From Elder Richard G. Scott, “There is more to a foundation of eternal marriage than a pretty face or an attractive figure. There is more to consider than popularity or charisma. As you seek an eternal companion, look for someone who is developing the essential attributes that bring happiness: a deep love of the Lord and of His commandments, a determination to live them, one that is kindly understanding, forgiving of others, and willing to give of self, with the desire to have a family crowned with beautiful children and a commitment to teach them the principles of truth in the home.
“An essential priority of a prospective wife is the desire to be a wife and mother. She should be developing the sacred qualities that God has given His daughters to excel as a wife and mother: patience, kindliness, a love of children, and a desire to care for them rather than seeking professional pursuits. She should be acquiring a good education to prepare for the demands of motherhood.
“A prospective husband should also honor his priesthood and use it in service to others. Seek a man who accepts his role as provider of the necessities of life, has the capacity to do it, and is making concerted efforts to prepare himself to fulfill those responsibilities.
“I suggest that you not ignore many possible candidates who are still developing these attributes, seeking the one who is perfected in them. You will likely not find that perfect person, and if you did, there would certainly be no interest in you. These attributes are best polished together as husband and wife” (in Conference Report, Apr. 1999, 31; or Ensign, May 1999, 26).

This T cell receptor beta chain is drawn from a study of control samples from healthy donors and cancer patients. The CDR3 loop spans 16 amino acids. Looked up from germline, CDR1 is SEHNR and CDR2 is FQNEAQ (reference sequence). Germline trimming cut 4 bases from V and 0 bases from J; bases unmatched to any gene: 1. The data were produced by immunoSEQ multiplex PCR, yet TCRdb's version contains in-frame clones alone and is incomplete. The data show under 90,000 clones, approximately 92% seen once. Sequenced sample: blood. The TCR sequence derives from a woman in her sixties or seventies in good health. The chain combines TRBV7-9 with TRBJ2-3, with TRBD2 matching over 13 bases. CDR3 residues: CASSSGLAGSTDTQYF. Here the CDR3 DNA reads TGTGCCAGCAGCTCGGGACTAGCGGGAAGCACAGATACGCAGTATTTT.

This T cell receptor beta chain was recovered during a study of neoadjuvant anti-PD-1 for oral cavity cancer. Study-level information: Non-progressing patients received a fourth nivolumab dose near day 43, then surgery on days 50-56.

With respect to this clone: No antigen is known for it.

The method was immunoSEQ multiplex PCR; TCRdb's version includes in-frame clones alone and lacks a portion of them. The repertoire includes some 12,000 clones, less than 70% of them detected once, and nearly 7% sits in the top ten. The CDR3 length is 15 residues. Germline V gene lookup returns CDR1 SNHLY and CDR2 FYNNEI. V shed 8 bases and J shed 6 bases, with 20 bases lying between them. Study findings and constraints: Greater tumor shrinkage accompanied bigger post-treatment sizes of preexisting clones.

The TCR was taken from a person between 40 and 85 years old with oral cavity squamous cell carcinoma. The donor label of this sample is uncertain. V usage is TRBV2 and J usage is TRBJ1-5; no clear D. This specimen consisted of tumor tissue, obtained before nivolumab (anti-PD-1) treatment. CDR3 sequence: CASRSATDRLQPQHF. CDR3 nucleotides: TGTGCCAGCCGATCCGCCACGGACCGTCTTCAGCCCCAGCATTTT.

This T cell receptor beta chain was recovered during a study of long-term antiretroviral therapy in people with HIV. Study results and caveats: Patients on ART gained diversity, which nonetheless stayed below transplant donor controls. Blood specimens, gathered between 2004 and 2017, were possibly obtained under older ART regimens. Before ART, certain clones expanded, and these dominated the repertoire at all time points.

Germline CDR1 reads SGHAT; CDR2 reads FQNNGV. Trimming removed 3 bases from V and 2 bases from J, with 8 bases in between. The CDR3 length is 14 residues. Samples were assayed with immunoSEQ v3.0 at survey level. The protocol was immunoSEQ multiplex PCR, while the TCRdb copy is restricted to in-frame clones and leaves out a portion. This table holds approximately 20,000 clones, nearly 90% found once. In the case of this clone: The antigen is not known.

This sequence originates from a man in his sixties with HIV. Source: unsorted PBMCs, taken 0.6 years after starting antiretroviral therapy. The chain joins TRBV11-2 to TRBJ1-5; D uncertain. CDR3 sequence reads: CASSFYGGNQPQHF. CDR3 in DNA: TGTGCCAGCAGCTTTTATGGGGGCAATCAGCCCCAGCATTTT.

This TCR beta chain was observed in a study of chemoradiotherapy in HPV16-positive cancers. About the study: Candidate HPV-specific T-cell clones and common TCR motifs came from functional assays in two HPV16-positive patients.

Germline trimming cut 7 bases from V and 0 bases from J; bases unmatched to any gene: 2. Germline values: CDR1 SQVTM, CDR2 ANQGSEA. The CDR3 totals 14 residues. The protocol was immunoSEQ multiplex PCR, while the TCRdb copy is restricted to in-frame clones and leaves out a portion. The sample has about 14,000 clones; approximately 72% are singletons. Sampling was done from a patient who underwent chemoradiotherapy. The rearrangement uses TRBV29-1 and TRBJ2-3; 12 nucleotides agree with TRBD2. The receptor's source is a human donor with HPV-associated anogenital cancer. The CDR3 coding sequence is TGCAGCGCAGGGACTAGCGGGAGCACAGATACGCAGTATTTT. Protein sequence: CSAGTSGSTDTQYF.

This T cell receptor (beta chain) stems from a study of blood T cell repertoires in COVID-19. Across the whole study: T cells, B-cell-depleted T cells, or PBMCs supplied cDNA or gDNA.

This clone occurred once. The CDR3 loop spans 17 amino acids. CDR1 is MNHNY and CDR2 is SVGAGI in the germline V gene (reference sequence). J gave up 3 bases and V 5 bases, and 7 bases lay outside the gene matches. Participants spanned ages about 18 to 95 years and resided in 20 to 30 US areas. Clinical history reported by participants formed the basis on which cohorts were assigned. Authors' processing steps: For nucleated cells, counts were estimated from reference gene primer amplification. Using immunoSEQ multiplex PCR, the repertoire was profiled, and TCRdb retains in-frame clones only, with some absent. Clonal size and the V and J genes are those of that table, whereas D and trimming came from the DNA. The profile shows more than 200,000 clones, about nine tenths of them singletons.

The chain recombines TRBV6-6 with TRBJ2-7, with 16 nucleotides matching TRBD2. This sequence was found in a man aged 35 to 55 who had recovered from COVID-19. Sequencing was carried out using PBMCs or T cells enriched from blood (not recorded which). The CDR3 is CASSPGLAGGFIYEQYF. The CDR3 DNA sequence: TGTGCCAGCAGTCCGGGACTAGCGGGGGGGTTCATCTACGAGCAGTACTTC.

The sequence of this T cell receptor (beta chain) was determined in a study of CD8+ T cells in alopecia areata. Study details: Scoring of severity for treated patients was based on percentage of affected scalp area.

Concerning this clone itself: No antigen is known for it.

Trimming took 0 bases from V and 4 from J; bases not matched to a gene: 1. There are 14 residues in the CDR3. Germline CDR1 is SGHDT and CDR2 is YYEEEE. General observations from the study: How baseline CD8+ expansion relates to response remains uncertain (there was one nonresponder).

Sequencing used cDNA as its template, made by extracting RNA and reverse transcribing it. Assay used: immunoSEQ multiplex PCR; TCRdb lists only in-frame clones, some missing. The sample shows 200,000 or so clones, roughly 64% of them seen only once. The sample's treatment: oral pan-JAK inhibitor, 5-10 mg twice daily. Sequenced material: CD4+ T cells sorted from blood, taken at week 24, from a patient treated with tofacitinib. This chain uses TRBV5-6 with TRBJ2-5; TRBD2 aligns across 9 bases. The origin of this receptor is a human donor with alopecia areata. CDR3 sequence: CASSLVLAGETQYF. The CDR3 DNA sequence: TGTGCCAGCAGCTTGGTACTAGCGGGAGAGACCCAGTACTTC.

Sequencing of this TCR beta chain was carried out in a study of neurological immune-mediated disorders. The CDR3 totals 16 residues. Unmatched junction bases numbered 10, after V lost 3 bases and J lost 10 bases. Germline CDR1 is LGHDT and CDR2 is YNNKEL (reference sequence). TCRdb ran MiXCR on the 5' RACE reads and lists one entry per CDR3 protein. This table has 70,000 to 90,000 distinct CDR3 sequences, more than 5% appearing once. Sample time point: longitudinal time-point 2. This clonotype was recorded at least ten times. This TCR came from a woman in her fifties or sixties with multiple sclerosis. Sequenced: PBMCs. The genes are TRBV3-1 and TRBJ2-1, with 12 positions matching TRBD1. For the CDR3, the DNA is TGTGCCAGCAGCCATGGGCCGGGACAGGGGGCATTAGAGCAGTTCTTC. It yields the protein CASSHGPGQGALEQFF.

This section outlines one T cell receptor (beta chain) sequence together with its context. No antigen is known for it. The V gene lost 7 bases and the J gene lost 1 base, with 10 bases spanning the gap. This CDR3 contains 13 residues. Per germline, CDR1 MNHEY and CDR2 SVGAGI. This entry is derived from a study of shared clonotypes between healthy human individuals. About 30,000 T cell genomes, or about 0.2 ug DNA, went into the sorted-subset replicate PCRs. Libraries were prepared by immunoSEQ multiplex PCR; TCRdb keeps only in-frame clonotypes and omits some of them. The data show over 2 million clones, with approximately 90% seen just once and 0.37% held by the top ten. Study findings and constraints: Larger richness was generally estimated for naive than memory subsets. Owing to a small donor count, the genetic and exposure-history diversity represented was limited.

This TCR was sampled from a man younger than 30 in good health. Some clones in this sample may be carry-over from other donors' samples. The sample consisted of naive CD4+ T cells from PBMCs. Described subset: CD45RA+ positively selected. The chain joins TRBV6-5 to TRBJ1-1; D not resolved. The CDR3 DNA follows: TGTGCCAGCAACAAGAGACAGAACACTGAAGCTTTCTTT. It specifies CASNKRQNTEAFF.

Soul Mates or the Search for “The One”
Are you trying to figure out if someone is your ‘soul mate?’
President Dieter F. Uchtdorf, said, “I don’t believe there is only one right person for you. I think I fell in love with my wife, Harriet, from the first moment I saw her. Nevertheless, … I don’t believe she was my one chance at happiness in this life, nor was I hers. …
“… Once you commit to being married, your spouse becomes your soul mate, and it is your duty and responsibility to work every day to keep it that way” (“The Reflection in the Water” [Church Educational System fireside for young adults, Nov. 1, 2009]).
“While marriage is difficult, and discordant and frustrated marriages are common, yet real, lasting happiness is possible, and marriage can be more an exultant ecstasy than the human mind can conceive. This is within the reach of every couple, every person. ‘Soul mates’ are fiction and an illusion; and while every young man and young woman will seek with all diligence and prayerfulness to find a mate with whom life can be most compatible and beautiful, yet it is certain that almost any good man and any good woman can have happiness and a successful marriage if both are willing to pay the price” (“Oneness in Marriage,” Ensign, Mar. 1977, 4).